As depicted in
As depicted in
As can be seen from
The network resource 325 may be a group of related documents and associated files, scripts, and data stores that is provided by a server in response to requests from one or more client computing devices 305, 310, and 315, each executing a browser or other navigation application or tool. In some embodiments, the data is served to the client computing devices in the form of one or more web pages. A web page may consist of an HTML file, with associated files for graphics, scripts, etc., in a particular directory on a particular server (and thus, the file is identifiable by a Uniform Resource Identifier (“URI”)). Usually a web page includes links to other web pages and/or objects (e.g., scripts, content, images, etc.). In one embodiment, the client computing devices 305, 310, and 315 utilize the communication network 320 to access files or web pages from the network resource 325. Such time-stamped user activity data may be logged by an activities log 340 in communication with the network resource 325 in order to provide a session history that can be used to analyze user behavior and/or diagnose network resource issues. Activities log data may then be provided to the visualization service 355, which may parse and model the data to generate a visualization, such as those described above, of the users' access of the network resource 325. In another embodiment, at least one client computing device 310 is a thin client executing, e.g., only a browser, in order to communicate with the network resource 325. In such cases, the network resource 325 may include server side scripting language or programs to capture user activity data and transmit such data to the visualization service 355 in order to generate a visualization such as that shown in
In addition to the activities log 340, additional user behavioral data, such as time-stamped user browse histories and user purchase histories, may be stored in a data store 330 of behavioral data accessible by the network resource 325. As illustrated in
In the illustrated embodiment, the network resource 325 provides users access to catalog information related to items that may be browsed and/or purchased, which catalog information may be stored in an item data store 335. The items may include consumer electronics products, household appliances; books, music and video titles in physical or downloadable form, magazine, and other subscriptions, etc., and may be arranged within a hierarchy of categories to facilitate browsing of the catalog. Accordingly, many different items may be represented in the item data store 335.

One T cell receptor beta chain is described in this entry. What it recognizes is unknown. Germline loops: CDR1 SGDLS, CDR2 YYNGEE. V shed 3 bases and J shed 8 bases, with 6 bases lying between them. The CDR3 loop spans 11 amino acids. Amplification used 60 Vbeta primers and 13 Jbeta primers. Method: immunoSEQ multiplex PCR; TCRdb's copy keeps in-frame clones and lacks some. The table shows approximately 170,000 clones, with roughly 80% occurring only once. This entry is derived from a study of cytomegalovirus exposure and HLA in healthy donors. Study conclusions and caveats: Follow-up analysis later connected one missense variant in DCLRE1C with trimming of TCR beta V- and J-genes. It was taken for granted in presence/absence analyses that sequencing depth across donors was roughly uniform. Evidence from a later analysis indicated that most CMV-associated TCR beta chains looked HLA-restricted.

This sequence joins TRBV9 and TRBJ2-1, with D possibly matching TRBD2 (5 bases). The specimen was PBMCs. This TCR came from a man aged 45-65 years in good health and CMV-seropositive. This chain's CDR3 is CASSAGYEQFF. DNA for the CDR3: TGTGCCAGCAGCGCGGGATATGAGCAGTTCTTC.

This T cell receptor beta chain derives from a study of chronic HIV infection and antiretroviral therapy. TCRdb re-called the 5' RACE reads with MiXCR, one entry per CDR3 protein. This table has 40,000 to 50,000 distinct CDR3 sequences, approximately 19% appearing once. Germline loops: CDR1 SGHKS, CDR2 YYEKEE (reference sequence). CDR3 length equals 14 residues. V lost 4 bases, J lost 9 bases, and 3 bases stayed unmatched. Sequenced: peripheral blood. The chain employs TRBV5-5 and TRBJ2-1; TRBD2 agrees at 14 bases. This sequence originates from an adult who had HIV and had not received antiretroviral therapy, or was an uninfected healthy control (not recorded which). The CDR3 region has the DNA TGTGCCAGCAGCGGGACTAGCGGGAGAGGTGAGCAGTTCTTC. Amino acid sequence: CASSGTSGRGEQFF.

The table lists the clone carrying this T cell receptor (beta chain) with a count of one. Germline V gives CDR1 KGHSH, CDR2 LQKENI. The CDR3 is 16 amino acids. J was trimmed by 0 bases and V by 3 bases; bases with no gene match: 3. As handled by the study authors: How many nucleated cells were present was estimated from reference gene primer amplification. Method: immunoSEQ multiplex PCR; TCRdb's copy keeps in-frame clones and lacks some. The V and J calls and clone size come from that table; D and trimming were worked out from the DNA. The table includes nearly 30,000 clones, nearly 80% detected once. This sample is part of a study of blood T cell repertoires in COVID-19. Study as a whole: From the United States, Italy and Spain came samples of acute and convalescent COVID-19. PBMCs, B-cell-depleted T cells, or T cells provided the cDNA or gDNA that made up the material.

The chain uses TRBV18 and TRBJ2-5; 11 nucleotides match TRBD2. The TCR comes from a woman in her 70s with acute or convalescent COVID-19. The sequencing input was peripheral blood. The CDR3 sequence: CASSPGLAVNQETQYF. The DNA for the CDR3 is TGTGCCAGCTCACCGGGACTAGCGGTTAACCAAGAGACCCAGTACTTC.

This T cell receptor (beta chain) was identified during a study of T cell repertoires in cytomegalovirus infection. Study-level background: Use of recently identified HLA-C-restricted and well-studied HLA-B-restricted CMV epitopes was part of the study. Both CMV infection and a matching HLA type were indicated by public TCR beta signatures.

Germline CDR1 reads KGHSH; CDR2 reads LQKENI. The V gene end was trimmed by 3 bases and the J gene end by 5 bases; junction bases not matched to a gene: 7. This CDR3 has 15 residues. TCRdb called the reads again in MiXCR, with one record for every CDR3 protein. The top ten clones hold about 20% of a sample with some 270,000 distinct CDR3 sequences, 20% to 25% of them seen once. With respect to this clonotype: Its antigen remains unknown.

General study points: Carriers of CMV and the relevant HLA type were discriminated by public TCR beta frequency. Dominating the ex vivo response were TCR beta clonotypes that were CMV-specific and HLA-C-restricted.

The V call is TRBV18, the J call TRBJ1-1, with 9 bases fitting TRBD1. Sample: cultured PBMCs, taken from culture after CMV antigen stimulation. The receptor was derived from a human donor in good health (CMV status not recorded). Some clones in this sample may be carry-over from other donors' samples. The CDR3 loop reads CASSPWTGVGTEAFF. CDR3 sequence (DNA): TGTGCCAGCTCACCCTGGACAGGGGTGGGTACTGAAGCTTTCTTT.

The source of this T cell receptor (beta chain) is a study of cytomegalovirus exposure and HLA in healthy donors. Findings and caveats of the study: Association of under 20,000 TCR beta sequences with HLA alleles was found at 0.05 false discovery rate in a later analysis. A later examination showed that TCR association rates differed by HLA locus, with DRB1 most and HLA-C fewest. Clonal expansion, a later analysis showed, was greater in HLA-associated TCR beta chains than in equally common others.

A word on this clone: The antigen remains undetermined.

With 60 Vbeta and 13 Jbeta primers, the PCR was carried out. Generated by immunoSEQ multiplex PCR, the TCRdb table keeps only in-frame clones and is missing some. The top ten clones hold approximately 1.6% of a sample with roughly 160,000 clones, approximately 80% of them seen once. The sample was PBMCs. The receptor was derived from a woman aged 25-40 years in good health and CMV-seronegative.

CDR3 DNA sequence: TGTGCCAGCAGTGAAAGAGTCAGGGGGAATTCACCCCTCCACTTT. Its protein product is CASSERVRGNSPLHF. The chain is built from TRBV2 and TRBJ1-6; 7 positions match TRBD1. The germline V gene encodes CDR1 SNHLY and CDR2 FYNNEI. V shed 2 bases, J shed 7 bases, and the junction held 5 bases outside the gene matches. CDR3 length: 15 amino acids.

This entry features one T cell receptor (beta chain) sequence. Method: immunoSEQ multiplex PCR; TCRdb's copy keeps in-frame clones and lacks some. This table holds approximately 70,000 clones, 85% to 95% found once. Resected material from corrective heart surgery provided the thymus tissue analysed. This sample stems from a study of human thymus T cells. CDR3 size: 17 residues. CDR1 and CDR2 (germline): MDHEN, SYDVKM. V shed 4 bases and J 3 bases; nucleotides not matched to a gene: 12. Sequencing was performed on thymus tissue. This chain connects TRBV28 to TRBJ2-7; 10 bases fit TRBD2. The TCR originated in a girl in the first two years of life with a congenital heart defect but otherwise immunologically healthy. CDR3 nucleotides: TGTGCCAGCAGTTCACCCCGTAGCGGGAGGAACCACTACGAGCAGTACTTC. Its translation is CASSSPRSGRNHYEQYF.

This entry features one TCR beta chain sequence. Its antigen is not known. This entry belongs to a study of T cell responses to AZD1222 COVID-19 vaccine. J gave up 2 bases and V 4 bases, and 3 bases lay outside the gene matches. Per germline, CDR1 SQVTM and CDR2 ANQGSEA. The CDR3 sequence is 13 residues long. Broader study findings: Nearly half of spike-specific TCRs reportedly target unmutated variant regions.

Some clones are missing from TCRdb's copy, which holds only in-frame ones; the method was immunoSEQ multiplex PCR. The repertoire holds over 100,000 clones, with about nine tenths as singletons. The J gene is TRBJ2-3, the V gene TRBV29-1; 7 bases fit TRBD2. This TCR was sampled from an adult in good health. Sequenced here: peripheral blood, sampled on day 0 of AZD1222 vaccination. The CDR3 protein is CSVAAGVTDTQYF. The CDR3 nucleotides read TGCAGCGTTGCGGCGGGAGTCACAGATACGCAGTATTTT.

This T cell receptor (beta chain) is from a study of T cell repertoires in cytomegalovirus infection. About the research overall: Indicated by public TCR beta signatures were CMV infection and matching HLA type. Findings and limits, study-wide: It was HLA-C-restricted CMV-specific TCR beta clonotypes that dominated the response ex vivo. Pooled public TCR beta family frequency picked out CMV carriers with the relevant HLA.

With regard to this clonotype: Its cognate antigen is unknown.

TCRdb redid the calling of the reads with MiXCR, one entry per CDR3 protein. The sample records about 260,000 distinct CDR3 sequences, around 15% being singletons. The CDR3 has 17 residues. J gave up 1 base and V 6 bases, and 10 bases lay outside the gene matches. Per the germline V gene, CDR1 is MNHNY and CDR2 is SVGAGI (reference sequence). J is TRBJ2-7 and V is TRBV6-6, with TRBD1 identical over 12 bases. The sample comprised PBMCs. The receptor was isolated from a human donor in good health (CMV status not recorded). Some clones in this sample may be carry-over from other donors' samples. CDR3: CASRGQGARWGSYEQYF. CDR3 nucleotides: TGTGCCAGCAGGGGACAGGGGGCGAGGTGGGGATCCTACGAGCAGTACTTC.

As also shown in
The networked environment 300 depicted in
The general architecture of the visualization server 445 depicted in
The memory 450 contains computer program instructions that the processing unit 405 executes in order to operate the visualization service 355. The memory generally includes RAM, ROM, and/or other persistent memory. The memory 450 may store an operating system 430 that provides computer program instructions for use by the processing unit 405 in the general administration and operation of the visualization server 345. The memory 450 may further include computer program instructions and other information for implementing features of the visualization service 355. For example, in one embodiment, the memory 450 includes a user interface module 425 that generates user interfaces (and/or instructions therefor) including the visualizations such as those depicted in
In addition, the memory 450 contains computer program instructions for implementing the visualization service 355, which instructions are discussed in more detail below in connection with
The visualization server 345 may optionally be connected to a display 360 to render the graphical representations or visualizations generated by the visualization service 355. The visualization service 355 may also provide visualizations to external devices by means of, for example, a web services interface. In one embodiment, a web service interface permits an external device the ability to establish a communication connection with an analytics service provider. The analytics service provider may request access or receipt of user behavioral data form the external device and/or other sources in order to generate a graphical representation and provide it to the external device. In another embodiment, the web services interface may permit an external device to transfer or upload a file and receive a graphical representation of the data within the transferred or uploaded file. In one embodiment, the graphical representation provided to the client device may be a multimedia file that is transmitted to the external device. As those skilled in the art will appreciate, the multimedia file may be downloaded or streamed to the external device.